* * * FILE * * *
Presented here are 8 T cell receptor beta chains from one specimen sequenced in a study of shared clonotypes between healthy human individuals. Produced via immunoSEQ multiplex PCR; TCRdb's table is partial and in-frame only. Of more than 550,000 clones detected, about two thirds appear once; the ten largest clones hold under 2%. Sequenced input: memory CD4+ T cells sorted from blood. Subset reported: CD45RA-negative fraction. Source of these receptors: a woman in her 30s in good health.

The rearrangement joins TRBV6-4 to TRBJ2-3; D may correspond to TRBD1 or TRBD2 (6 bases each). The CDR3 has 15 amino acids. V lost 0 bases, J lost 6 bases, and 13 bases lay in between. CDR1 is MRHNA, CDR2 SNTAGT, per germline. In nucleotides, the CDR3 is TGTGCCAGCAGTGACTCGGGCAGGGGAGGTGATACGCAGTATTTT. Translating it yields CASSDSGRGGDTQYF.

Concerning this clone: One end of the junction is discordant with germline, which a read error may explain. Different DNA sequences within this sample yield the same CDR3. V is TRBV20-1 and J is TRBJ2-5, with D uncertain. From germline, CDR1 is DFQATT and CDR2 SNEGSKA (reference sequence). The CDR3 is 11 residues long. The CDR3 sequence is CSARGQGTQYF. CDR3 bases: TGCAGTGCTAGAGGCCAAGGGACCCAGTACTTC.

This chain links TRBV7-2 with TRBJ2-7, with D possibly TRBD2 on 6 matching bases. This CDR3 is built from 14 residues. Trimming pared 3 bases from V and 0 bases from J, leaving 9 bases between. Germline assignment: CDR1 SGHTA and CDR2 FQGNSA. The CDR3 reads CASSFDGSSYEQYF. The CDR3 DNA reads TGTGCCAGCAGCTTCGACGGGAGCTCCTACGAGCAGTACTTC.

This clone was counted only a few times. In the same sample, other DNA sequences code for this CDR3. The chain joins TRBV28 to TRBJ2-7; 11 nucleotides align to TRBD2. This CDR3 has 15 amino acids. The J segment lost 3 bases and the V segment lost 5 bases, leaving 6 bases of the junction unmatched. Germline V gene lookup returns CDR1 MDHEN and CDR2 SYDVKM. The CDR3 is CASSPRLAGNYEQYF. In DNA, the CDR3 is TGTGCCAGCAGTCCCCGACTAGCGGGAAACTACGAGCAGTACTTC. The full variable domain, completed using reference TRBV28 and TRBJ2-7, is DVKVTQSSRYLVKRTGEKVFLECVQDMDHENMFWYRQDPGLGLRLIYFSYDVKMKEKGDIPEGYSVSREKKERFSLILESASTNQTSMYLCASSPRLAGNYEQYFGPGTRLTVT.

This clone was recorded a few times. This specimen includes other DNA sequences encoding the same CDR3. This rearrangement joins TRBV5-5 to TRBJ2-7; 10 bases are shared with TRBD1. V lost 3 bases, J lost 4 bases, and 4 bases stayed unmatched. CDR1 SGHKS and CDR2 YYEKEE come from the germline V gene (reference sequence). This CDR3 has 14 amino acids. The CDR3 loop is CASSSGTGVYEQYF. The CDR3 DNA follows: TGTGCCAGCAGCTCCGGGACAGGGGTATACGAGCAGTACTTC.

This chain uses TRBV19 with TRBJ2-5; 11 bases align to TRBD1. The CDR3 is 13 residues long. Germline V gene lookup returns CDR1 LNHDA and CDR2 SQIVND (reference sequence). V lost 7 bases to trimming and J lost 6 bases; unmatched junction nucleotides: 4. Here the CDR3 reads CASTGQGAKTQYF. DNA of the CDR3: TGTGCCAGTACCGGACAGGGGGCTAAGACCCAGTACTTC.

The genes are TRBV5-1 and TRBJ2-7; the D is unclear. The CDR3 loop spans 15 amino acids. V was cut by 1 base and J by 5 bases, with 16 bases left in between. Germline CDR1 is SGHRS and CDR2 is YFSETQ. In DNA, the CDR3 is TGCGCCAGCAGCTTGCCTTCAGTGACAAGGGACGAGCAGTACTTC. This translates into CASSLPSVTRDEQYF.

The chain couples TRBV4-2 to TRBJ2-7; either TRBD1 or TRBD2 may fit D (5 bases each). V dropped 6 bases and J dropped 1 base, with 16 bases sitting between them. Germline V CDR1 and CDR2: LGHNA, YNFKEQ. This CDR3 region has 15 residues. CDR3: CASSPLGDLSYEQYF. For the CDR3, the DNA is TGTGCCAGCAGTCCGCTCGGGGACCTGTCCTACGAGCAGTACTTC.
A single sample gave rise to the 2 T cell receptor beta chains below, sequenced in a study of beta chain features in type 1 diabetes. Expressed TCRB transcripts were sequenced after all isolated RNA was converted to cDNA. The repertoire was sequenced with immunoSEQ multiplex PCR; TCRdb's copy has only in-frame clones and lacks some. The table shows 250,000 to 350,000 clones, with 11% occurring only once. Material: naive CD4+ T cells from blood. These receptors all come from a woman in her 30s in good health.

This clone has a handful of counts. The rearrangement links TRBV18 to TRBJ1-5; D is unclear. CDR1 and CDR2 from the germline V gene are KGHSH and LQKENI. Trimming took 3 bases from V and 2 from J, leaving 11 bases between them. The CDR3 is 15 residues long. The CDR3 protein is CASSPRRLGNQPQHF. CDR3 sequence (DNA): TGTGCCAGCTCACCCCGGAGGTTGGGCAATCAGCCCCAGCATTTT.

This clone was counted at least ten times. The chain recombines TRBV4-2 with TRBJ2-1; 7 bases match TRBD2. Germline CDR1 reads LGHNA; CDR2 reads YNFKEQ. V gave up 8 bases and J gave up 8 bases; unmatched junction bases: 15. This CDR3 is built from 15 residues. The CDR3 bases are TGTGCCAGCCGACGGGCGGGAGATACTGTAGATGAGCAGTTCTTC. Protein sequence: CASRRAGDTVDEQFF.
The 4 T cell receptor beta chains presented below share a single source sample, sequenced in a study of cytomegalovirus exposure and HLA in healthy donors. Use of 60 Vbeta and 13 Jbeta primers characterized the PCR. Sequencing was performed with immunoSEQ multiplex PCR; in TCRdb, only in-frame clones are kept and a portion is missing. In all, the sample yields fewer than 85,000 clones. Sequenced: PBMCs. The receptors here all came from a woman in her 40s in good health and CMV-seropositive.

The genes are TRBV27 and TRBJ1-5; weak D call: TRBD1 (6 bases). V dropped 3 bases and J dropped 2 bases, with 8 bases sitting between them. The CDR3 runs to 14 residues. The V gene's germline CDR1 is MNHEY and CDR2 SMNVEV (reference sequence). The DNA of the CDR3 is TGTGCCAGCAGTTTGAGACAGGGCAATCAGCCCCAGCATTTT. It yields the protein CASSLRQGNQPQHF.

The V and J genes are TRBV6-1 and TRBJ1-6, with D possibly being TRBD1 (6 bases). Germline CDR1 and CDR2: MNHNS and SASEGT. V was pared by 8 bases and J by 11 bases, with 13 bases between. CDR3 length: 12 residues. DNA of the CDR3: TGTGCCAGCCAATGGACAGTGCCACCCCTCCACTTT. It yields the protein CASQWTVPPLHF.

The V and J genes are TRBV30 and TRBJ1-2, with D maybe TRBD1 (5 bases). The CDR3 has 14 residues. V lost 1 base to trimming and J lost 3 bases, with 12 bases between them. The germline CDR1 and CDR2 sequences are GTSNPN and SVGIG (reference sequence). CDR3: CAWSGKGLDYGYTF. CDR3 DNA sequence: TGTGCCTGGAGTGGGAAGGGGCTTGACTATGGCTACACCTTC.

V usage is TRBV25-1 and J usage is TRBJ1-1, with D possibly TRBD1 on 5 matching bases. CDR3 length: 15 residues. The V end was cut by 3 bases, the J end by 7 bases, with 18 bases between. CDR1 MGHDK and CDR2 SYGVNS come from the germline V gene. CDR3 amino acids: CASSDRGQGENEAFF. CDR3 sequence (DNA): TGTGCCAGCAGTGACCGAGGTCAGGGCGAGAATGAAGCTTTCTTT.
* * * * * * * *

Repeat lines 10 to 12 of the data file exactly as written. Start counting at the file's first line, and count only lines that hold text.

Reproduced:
A single sample gave rise to the 2 T cell receptor beta chains below, sequenced in a study of beta chain features in type 1 diabetes. Expressed TCRB transcripts were sequenced after all isolated RNA was converted to cDNA. The repertoire was sequenced with immunoSEQ multiplex PCR; TCRdb's copy has only in-frame clones and lacks some. The table shows 250,000 to 350,000 clones, with 11% occurring only once. Material: naive CD4+ T cells from blood. These receptors all come from a woman in her 30s in good health.

This clone has a handful of counts. The rearrangement links TRBV18 to TRBJ1-5; D is unclear. CDR1 and CDR2 from the germline V gene are KGHSH and LQKENI. Trimming took 3 bases from V and 2 from J, leaving 11 bases between them. The CDR3 is 15 residues long. The CDR3 protein is CASSPRRLGNQPQHF. CDR3 sequence (DNA): TGTGCCAGCTCACCCCGGAGGTTGGGCAATCAGCCCCAGCATTTT.

This clone was counted at least ten times. The chain recombines TRBV4-2 with TRBJ2-1; 7 bases match TRBD2. Germline CDR1 reads LGHNA; CDR2 reads YNFKEQ. V gave up 8 bases and J gave up 8 bases; unmatched junction bases: 15. This CDR3 is built from 15 residues. The CDR3 bases are TGTGCCAGCCGACGGGCGGGAGATACTGTAGATGAGCAGTTCTTC. Protein sequence: CASRRAGDTVDEQFF.